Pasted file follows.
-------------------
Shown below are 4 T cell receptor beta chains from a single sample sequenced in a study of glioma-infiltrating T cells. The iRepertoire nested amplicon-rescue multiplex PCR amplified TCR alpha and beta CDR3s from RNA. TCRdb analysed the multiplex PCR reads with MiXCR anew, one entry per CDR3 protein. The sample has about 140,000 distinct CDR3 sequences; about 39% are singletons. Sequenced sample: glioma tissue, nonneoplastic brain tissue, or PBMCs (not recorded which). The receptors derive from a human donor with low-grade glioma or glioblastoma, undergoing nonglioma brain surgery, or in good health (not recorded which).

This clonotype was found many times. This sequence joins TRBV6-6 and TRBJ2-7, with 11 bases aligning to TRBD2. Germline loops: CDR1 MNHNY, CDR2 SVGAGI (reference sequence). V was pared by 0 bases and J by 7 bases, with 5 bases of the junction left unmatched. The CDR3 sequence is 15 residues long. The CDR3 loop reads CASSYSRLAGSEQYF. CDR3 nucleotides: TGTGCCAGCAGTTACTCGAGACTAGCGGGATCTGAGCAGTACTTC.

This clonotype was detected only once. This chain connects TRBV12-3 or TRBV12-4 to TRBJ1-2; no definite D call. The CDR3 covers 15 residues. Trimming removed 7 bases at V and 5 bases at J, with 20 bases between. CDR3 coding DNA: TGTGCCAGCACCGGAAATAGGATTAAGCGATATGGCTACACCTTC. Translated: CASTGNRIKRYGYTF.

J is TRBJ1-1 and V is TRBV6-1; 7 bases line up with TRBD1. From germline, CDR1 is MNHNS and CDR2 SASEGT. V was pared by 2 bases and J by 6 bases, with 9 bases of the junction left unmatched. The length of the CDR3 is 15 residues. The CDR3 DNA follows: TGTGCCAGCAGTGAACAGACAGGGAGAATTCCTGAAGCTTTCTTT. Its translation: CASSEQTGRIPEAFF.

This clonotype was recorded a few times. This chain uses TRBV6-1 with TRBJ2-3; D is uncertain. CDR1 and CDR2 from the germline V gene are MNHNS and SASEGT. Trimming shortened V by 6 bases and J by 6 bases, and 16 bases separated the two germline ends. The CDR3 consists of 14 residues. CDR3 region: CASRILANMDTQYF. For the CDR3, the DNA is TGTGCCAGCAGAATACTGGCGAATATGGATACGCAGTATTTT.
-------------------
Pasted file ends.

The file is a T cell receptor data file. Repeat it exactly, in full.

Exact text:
Shown below are 4 T cell receptor beta chains from a single sample sequenced in a study of glioma-infiltrating T cells. The iRepertoire nested amplicon-rescue multiplex PCR amplified TCR alpha and beta CDR3s from RNA. TCRdb analysed the multiplex PCR reads with MiXCR anew, one entry per CDR3 protein. The sample has about 140,000 distinct CDR3 sequences; about 39% are singletons. Sequenced sample: glioma tissue, nonneoplastic brain tissue, or PBMCs (not recorded which). The receptors derive from a human donor with low-grade glioma or glioblastoma, undergoing nonglioma brain surgery, or in good health (not recorded which).

This clonotype was found many times. This sequence joins TRBV6-6 and TRBJ2-7, with 11 bases aligning to TRBD2. Germline loops: CDR1 MNHNY, CDR2 SVGAGI (reference sequence). V was pared by 0 bases and J by 7 bases, with 5 bases of the junction left unmatched. The CDR3 sequence is 15 residues long. The CDR3 loop reads CASSYSRLAGSEQYF. CDR3 nucleotides: TGTGCCAGCAGTTACTCGAGACTAGCGGGATCTGAGCAGTACTTC.

This clonotype was detected only once. This chain connects TRBV12-3 or TRBV12-4 to TRBJ1-2; no definite D call. The CDR3 covers 15 residues. Trimming removed 7 bases at V and 5 bases at J, with 20 bases between. CDR3 coding DNA: TGTGCCAGCACCGGAAATAGGATTAAGCGATATGGCTACACCTTC. Translated: CASTGNRIKRYGYTF.

J is TRBJ1-1 and V is TRBV6-1; 7 bases line up with TRBD1. From germline, CDR1 is MNHNS and CDR2 SASEGT. V was pared by 2 bases and J by 6 bases, with 9 bases of the junction left unmatched. The length of the CDR3 is 15 residues. The CDR3 DNA follows: TGTGCCAGCAGTGAACAGACAGGGAGAATTCCTGAAGCTTTCTTT. Its translation: CASSEQTGRIPEAFF.

This clonotype was recorded a few times. This chain uses TRBV6-1 with TRBJ2-3; D is uncertain. CDR1 and CDR2 from the germline V gene are MNHNS and SASEGT. Trimming shortened V by 6 bases and J by 6 bases, and 16 bases separated the two germline ends. The CDR3 consists of 14 residues. CDR3 region: CASRILANMDTQYF. For the CDR3, the DNA is TGTGCCAGCAGAATACTGGCGAATATGGATACGCAGTATTTT.